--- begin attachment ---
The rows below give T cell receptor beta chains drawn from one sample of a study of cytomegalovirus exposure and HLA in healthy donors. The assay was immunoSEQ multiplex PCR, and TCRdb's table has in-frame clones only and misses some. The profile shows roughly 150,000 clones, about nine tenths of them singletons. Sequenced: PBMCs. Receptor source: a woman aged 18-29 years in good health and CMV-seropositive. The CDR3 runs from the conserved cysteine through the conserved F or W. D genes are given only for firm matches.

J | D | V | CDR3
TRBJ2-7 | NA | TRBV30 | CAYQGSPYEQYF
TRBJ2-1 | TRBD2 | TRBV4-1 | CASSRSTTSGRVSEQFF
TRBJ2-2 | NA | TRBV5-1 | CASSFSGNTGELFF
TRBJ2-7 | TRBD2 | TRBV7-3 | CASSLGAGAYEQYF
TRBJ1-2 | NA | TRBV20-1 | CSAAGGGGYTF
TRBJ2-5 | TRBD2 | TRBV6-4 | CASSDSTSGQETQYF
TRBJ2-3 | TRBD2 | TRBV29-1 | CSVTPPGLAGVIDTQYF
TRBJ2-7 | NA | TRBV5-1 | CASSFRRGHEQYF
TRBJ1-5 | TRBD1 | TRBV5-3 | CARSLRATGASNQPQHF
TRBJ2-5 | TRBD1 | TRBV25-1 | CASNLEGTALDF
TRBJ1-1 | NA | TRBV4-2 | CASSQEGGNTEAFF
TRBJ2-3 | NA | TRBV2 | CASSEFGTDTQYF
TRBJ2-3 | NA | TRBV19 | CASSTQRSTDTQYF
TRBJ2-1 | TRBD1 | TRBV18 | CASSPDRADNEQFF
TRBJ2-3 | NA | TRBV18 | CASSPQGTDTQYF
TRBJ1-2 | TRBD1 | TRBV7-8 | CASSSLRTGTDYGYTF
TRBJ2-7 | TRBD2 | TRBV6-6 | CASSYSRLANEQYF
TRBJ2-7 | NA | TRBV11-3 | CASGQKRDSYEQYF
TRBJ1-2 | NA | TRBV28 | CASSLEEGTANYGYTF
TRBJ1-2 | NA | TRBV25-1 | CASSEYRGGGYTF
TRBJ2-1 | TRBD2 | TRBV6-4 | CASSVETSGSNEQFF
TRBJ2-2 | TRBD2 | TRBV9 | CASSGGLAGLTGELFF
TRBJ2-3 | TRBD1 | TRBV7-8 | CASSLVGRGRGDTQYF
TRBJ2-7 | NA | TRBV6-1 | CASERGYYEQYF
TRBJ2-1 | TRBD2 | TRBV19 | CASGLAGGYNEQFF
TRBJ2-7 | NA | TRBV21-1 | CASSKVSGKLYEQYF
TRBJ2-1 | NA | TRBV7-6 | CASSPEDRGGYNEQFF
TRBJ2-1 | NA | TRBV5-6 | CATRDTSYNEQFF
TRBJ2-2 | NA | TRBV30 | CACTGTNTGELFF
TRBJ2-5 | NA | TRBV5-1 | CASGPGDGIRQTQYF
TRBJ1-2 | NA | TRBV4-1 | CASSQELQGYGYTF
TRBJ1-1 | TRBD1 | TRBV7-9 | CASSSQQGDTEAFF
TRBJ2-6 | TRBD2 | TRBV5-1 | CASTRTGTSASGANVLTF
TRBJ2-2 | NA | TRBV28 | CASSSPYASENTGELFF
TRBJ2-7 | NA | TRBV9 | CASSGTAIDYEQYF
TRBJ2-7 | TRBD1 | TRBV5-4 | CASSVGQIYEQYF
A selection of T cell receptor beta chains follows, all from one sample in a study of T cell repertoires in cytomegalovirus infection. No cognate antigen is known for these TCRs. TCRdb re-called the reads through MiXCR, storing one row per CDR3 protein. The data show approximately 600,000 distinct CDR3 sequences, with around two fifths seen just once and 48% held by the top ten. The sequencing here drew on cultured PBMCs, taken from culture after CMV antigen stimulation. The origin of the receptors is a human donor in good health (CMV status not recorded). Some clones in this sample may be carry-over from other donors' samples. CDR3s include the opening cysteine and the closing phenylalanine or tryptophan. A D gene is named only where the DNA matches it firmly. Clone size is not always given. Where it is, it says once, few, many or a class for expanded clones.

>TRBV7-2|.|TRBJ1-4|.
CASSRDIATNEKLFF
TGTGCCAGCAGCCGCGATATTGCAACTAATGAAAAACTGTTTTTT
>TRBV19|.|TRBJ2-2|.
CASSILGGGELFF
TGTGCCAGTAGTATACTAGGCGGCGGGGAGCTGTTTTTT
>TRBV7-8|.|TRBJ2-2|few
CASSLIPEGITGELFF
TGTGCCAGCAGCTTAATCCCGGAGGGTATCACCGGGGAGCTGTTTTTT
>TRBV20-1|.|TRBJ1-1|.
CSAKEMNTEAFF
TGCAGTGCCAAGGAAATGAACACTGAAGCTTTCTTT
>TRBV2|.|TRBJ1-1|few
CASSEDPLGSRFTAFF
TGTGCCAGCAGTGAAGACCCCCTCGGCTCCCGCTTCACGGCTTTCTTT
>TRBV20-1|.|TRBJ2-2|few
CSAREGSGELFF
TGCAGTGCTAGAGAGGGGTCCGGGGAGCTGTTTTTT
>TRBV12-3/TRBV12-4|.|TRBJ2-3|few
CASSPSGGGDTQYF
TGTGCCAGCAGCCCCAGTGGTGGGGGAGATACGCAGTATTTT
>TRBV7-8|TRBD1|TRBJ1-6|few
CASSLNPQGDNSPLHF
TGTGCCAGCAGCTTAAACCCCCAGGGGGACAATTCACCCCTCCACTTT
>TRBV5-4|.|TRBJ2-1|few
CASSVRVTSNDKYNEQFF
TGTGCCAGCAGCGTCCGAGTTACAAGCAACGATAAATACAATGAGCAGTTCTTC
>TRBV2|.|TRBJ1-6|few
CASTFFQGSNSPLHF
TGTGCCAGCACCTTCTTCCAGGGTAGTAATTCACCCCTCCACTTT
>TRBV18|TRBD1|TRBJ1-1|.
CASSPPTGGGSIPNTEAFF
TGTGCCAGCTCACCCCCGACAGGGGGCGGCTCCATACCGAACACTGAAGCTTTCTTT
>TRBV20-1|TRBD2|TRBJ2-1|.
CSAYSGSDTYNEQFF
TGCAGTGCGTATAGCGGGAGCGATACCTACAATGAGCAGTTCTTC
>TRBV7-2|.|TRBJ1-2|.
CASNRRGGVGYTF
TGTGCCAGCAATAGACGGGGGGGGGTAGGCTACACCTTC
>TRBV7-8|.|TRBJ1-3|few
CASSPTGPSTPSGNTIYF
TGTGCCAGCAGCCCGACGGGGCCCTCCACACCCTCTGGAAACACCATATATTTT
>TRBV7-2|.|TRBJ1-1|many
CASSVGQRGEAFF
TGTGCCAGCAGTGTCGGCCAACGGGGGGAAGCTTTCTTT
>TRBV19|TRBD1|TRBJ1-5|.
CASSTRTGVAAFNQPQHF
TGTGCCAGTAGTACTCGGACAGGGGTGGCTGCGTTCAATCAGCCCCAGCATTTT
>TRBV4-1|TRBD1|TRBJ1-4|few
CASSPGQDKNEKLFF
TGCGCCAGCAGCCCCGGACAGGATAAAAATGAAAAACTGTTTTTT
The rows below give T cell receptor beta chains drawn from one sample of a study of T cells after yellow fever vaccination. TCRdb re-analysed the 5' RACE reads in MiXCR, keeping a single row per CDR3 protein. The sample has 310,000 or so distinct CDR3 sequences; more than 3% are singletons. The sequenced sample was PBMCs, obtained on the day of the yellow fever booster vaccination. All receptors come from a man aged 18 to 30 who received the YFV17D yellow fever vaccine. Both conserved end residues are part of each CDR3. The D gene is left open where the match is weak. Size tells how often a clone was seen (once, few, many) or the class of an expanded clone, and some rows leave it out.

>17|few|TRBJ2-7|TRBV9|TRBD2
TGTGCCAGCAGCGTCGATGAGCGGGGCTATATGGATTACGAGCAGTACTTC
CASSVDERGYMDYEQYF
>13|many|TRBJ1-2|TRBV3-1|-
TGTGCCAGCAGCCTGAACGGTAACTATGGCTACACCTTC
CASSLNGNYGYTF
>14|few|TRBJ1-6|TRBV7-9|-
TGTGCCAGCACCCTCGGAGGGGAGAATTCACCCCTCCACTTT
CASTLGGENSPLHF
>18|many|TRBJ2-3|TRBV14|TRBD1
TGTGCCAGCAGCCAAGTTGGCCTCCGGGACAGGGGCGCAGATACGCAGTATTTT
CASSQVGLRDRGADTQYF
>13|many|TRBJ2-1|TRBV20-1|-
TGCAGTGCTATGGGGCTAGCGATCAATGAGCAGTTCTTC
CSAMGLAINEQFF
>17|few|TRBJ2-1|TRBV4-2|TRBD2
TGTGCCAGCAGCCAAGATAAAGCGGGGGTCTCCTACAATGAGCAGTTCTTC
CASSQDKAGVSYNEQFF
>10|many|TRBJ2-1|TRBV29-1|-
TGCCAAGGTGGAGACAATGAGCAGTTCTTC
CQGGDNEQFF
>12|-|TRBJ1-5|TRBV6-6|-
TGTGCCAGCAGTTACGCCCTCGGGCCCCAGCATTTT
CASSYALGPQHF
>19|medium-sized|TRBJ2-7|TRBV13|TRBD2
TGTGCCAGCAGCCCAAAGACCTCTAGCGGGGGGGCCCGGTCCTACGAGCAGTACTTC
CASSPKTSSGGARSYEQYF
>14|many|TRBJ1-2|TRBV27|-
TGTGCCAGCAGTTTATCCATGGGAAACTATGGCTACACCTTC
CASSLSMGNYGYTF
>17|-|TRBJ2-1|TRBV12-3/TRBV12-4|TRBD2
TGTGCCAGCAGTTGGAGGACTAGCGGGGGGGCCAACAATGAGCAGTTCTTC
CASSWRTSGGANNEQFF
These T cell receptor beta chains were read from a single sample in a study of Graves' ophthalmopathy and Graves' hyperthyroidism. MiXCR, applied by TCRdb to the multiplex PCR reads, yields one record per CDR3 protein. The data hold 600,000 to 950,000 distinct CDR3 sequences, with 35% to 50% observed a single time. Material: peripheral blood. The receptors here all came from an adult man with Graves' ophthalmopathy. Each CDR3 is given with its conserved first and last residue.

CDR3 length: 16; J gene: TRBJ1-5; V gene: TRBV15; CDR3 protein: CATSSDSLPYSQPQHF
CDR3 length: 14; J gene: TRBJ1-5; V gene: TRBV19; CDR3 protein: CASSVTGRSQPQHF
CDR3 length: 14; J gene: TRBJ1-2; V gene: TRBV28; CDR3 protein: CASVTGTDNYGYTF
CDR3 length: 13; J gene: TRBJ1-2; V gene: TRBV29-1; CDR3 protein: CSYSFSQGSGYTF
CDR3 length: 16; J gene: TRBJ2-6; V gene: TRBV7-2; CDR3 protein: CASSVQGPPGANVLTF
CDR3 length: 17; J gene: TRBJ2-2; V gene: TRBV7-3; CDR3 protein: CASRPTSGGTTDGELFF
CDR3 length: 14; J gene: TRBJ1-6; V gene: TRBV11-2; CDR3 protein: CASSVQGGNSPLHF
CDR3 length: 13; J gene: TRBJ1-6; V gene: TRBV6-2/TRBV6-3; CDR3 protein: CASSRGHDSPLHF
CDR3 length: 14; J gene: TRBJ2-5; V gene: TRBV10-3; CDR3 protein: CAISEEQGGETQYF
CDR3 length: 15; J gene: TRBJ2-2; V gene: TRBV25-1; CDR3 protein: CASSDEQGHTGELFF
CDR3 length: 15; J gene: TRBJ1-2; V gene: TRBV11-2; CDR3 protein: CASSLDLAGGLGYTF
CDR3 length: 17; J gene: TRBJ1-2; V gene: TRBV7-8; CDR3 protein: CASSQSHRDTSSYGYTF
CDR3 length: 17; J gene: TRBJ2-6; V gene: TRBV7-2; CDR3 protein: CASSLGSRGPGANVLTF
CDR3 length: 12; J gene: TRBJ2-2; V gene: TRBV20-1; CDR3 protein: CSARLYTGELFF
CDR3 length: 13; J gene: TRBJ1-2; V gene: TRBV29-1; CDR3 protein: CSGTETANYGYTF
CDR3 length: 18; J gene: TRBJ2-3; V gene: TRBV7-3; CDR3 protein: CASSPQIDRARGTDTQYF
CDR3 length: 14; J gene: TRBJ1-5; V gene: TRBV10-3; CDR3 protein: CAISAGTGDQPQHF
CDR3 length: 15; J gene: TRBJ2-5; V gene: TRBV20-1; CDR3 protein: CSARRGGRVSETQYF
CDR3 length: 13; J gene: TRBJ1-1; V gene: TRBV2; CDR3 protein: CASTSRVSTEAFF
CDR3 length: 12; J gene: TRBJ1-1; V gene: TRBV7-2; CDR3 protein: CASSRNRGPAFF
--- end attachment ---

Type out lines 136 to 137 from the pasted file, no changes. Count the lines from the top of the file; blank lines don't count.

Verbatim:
CDR3 length: 15; J gene: TRBJ1-2; V gene: TRBV11-2; CDR3 protein: CASSLDLAGGLGYTF
CDR3 length: 17; J gene: TRBJ1-2; V gene: TRBV7-8; CDR3 protein: CASSQSHRDTSSYGYTF